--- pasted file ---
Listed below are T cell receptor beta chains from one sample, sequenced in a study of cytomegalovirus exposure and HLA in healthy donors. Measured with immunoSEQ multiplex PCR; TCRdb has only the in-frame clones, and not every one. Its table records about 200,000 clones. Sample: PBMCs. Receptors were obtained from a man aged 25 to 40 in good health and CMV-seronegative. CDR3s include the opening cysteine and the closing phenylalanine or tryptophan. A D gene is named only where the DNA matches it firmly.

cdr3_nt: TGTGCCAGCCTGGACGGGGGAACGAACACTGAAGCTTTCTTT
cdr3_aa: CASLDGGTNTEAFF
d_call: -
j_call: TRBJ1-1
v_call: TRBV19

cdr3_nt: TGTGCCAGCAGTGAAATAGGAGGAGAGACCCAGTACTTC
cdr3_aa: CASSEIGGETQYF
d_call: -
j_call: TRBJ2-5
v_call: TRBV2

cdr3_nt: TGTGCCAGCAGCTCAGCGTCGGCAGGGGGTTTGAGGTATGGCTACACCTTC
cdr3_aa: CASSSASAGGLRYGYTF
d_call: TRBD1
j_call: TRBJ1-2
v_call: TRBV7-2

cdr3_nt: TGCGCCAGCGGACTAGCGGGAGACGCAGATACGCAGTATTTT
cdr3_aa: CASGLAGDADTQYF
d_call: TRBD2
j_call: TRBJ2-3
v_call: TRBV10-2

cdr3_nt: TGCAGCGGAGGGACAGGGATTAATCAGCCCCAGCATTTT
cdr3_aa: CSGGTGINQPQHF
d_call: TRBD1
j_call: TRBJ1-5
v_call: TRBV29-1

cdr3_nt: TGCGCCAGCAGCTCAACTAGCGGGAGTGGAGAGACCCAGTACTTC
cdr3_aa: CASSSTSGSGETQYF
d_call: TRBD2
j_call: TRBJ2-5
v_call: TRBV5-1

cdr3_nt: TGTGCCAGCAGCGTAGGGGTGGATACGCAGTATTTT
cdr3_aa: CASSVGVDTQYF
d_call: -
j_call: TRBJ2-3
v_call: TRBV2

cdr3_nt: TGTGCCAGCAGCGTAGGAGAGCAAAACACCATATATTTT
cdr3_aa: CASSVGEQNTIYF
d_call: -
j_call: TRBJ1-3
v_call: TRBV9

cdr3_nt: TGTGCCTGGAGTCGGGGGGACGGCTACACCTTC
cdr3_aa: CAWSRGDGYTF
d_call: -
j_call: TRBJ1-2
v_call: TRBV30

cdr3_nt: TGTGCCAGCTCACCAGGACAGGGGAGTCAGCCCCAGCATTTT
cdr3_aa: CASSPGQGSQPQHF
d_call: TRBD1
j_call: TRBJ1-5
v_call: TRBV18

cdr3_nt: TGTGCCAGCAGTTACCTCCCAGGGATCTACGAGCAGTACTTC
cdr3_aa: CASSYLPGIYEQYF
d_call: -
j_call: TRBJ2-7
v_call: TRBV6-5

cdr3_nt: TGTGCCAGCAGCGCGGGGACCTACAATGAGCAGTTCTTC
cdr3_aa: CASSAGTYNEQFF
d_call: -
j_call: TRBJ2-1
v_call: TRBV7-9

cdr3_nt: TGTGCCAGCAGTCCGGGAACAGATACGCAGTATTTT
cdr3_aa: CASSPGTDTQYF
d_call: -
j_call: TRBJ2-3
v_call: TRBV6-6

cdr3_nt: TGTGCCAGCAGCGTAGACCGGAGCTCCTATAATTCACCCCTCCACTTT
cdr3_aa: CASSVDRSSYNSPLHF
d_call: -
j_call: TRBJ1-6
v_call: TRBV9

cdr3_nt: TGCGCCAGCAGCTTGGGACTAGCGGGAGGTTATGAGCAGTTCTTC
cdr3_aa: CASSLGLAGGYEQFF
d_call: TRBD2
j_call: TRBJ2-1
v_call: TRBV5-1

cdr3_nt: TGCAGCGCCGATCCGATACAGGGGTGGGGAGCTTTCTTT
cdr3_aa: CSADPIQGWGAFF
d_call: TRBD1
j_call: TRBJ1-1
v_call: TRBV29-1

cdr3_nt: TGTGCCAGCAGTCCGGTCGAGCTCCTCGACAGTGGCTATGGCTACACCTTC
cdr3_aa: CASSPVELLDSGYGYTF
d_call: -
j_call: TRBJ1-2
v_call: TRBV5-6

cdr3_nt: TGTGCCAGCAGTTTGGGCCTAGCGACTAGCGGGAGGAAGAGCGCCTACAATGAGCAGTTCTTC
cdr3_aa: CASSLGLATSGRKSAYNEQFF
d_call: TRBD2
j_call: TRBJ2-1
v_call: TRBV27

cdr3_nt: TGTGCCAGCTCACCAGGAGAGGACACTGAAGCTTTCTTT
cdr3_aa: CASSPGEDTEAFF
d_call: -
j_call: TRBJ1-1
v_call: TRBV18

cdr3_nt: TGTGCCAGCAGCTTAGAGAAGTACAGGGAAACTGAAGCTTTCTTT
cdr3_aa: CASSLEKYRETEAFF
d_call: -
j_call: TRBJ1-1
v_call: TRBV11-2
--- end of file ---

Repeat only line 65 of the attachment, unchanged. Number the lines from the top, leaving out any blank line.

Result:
j_call: TRBJ2-3